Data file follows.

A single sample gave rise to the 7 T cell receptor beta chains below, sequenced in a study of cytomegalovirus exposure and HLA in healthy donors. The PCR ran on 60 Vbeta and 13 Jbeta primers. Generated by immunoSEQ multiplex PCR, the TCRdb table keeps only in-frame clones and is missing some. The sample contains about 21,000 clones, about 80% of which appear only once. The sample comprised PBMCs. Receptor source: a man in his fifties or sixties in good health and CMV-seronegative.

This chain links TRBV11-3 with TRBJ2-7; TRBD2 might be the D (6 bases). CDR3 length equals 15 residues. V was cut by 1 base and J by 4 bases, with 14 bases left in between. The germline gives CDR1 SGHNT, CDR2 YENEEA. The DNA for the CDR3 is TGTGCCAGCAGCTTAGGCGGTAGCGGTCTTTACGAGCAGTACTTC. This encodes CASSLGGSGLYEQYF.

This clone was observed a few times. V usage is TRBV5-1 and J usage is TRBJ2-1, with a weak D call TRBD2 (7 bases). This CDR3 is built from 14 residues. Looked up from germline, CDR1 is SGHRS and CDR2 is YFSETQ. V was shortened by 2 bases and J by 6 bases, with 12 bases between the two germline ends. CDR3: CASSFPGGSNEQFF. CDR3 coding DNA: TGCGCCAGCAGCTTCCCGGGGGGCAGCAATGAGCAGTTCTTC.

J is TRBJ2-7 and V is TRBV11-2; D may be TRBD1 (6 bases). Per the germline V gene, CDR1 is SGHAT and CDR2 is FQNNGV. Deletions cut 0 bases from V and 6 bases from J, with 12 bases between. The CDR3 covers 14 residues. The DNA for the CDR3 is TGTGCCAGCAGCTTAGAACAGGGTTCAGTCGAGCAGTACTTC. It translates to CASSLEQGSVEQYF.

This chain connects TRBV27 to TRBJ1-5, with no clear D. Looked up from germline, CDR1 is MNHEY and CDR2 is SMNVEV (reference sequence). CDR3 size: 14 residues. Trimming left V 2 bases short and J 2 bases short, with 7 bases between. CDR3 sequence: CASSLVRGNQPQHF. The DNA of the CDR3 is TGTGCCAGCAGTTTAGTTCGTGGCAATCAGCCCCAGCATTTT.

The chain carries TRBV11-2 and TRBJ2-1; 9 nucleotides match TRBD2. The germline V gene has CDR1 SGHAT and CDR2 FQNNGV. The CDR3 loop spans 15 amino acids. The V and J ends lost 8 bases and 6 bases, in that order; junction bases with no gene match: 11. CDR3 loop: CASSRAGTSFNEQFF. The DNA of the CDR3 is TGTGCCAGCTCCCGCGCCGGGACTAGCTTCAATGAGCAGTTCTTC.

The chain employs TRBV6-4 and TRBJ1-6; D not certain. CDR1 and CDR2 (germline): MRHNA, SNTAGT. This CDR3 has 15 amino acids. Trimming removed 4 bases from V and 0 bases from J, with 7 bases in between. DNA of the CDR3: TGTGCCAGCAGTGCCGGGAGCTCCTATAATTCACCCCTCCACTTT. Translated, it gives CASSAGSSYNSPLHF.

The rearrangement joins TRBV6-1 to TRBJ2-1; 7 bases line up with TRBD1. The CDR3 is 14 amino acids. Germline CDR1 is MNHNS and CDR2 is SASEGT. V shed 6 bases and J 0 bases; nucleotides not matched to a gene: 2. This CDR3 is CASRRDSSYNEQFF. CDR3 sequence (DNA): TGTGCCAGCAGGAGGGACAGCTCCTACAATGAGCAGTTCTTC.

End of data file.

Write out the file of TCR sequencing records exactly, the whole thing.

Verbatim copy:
A single sample gave rise to the 7 T cell receptor beta chains below, sequenced in a study of cytomegalovirus exposure and HLA in healthy donors. The PCR ran on 60 Vbeta and 13 Jbeta primers. Generated by immunoSEQ multiplex PCR, the TCRdb table keeps only in-frame clones and is missing some. The sample contains about 21,000 clones, about 80% of which appear only once. The sample comprised PBMCs. Receptor source: a man in his fifties or sixties in good health and CMV-seronegative.

This chain links TRBV11-3 with TRBJ2-7; TRBD2 might be the D (6 bases). CDR3 length equals 15 residues. V was cut by 1 base and J by 4 bases, with 14 bases left in between. The germline gives CDR1 SGHNT, CDR2 YENEEA. The DNA for the CDR3 is TGTGCCAGCAGCTTAGGCGGTAGCGGTCTTTACGAGCAGTACTTC. This encodes CASSLGGSGLYEQYF.

This clone was observed a few times. V usage is TRBV5-1 and J usage is TRBJ2-1, with a weak D call TRBD2 (7 bases). This CDR3 is built from 14 residues. Looked up from germline, CDR1 is SGHRS and CDR2 is YFSETQ. V was shortened by 2 bases and J by 6 bases, with 12 bases between the two germline ends. CDR3: CASSFPGGSNEQFF. CDR3 coding DNA: TGCGCCAGCAGCTTCCCGGGGGGCAGCAATGAGCAGTTCTTC.

J is TRBJ2-7 and V is TRBV11-2; D may be TRBD1 (6 bases). Per the germline V gene, CDR1 is SGHAT and CDR2 is FQNNGV. Deletions cut 0 bases from V and 6 bases from J, with 12 bases between. The CDR3 covers 14 residues. The DNA for the CDR3 is TGTGCCAGCAGCTTAGAACAGGGTTCAGTCGAGCAGTACTTC. It translates to CASSLEQGSVEQYF.

This chain connects TRBV27 to TRBJ1-5, with no clear D. Looked up from germline, CDR1 is MNHEY and CDR2 is SMNVEV (reference sequence). CDR3 size: 14 residues. Trimming left V 2 bases short and J 2 bases short, with 7 bases between. CDR3 sequence: CASSLVRGNQPQHF. The DNA of the CDR3 is TGTGCCAGCAGTTTAGTTCGTGGCAATCAGCCCCAGCATTTT.

The chain carries TRBV11-2 and TRBJ2-1; 9 nucleotides match TRBD2. The germline V gene has CDR1 SGHAT and CDR2 FQNNGV. The CDR3 loop spans 15 amino acids. The V and J ends lost 8 bases and 6 bases, in that order; junction bases with no gene match: 11. CDR3 loop: CASSRAGTSFNEQFF. The DNA of the CDR3 is TGTGCCAGCTCCCGCGCCGGGACTAGCTTCAATGAGCAGTTCTTC.

The chain employs TRBV6-4 and TRBJ1-6; D not certain. CDR1 and CDR2 (germline): MRHNA, SNTAGT. This CDR3 has 15 amino acids. Trimming removed 4 bases from V and 0 bases from J, with 7 bases in between. DNA of the CDR3: TGTGCCAGCAGTGCCGGGAGCTCCTATAATTCACCCCTCCACTTT. Translated, it gives CASSAGSSYNSPLHF.

The rearrangement joins TRBV6-1 to TRBJ2-1; 7 bases line up with TRBD1. The CDR3 is 14 amino acids. Germline CDR1 is MNHNS and CDR2 is SASEGT. V shed 6 bases and J 0 bases; nucleotides not matched to a gene: 2. This CDR3 is CASRRDSSYNEQFF. CDR3 sequence (DNA): TGTGCCAGCAGGAGGGACAGCTCCTACAATGAGCAGTTCTTC.